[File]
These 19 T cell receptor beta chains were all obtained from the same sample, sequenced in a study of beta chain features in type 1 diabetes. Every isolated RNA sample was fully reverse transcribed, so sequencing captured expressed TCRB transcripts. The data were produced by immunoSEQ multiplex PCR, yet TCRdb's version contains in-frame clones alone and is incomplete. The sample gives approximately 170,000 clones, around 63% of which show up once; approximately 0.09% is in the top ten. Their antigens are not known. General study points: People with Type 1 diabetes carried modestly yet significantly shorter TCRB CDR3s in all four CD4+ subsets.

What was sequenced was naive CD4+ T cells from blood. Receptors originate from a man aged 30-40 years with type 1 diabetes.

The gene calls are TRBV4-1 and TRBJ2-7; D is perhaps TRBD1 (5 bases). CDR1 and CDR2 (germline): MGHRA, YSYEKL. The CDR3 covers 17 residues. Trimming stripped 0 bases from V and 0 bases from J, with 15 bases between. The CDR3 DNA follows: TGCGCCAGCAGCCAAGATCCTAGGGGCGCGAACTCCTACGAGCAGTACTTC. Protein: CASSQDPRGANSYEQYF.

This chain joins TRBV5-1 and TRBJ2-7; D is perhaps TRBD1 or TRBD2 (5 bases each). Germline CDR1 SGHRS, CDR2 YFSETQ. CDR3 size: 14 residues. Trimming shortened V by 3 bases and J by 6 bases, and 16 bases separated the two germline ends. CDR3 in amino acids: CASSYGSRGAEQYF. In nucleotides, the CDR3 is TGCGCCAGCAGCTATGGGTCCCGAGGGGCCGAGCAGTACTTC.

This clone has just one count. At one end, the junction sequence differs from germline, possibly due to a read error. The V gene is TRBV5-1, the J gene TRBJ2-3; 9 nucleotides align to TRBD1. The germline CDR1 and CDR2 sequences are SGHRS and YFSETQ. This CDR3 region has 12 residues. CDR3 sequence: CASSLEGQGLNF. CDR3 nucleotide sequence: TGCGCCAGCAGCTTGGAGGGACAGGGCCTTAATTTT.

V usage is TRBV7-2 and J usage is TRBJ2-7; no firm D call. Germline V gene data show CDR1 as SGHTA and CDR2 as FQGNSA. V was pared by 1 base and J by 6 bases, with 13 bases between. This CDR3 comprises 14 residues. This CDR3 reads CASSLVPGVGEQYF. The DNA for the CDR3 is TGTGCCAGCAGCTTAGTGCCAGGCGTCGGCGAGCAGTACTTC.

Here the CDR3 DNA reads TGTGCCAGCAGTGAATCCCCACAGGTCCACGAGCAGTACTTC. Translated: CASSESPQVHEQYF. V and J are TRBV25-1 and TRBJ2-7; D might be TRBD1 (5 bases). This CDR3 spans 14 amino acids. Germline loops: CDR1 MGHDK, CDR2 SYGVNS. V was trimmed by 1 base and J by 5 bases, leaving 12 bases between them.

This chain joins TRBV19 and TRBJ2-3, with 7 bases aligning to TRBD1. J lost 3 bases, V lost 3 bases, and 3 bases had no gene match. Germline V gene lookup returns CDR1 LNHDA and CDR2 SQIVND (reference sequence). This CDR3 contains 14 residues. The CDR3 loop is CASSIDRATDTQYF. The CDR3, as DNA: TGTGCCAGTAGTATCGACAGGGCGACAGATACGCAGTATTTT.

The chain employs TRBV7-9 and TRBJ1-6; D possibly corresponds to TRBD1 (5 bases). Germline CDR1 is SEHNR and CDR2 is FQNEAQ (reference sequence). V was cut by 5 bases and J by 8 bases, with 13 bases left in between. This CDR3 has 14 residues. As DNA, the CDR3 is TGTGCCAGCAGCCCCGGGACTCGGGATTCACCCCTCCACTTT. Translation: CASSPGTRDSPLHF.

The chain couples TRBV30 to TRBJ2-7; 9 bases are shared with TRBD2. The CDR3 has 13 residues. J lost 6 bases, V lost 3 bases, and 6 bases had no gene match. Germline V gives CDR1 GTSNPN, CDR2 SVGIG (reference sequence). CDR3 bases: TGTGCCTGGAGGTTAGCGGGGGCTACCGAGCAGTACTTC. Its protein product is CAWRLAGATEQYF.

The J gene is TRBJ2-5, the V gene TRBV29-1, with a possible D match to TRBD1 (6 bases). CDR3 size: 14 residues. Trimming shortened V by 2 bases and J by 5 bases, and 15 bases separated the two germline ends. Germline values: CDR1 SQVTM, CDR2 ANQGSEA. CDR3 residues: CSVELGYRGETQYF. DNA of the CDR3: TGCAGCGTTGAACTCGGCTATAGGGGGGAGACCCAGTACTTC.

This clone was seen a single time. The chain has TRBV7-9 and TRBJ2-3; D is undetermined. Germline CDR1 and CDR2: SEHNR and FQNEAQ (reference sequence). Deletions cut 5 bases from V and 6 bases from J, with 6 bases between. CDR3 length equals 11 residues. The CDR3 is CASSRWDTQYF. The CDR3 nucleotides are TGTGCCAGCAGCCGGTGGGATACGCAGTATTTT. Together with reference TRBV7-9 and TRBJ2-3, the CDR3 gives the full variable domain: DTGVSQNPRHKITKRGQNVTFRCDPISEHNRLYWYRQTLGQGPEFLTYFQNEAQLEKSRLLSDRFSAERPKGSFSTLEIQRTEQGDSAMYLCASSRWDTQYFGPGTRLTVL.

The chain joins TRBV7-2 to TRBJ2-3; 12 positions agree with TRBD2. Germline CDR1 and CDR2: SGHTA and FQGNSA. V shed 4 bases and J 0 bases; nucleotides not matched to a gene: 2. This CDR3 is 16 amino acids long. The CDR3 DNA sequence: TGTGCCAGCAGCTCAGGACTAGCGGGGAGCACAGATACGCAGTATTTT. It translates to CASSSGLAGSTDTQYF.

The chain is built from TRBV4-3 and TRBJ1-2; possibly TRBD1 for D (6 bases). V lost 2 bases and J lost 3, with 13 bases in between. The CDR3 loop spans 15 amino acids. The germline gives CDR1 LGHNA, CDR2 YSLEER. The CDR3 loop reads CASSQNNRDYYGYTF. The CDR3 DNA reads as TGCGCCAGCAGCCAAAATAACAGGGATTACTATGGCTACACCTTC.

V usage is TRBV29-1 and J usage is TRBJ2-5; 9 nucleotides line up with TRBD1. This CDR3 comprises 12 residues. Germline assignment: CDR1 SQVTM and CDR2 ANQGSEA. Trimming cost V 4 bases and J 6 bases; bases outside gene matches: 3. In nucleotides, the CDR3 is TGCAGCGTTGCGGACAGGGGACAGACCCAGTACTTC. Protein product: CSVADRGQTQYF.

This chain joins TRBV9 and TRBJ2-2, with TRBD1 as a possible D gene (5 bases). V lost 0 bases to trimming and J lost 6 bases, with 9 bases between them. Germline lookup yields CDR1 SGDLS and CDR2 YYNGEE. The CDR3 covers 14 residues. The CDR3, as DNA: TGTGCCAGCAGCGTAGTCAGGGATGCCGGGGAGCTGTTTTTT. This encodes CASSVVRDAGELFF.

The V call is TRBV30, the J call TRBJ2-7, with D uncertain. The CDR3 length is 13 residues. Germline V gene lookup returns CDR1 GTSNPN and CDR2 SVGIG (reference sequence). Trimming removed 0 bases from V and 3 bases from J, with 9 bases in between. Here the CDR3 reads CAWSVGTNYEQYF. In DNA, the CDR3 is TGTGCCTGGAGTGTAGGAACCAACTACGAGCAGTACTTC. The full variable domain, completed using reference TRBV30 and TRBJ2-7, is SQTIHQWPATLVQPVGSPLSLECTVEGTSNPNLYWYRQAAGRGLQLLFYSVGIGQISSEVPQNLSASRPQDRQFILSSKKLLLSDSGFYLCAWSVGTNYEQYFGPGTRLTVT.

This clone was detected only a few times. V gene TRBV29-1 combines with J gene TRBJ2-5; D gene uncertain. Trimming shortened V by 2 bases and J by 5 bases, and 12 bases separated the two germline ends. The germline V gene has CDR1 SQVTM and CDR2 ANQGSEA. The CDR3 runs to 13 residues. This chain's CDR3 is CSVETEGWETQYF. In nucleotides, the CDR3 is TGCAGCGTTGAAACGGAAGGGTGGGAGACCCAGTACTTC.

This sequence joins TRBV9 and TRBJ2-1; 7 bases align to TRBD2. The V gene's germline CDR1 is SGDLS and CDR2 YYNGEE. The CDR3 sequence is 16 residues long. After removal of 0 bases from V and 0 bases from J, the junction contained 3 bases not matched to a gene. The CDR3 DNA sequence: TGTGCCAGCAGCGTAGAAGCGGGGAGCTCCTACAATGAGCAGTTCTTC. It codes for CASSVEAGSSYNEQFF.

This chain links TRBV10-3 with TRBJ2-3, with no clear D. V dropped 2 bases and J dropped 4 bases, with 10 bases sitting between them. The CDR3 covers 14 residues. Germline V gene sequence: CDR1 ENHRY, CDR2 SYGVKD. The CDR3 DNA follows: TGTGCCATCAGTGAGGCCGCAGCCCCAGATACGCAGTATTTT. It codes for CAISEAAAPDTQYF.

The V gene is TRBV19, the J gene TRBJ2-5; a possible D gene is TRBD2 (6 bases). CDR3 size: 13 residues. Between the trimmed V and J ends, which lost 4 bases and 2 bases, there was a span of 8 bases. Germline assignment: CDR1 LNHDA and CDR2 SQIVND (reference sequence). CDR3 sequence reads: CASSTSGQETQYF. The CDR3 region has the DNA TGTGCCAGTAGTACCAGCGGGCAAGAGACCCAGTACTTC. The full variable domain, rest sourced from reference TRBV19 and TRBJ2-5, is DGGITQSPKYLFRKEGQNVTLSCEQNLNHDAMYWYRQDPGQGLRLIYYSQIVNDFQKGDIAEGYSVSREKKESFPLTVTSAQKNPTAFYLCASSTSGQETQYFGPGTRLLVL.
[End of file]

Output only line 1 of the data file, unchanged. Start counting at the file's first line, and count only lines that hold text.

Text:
These 19 T cell receptor beta chains were all obtained from the same sample, sequenced in a study of beta chain features in type 1 diabetes. Every isolated RNA sample was fully reverse transcribed, so sequencing captured expressed TCRB transcripts. The data were produced by immunoSEQ multiplex PCR, yet TCRdb's version contains in-frame clones alone and is incomplete. The sample gives approximately 170,000 clones, around 63% of which show up once; approximately 0.09% is in the top ten. Their antigens are not known. General study points: People with Type 1 diabetes carried modestly yet significantly shorter TCRB CDR3s in all four CD4+ subsets.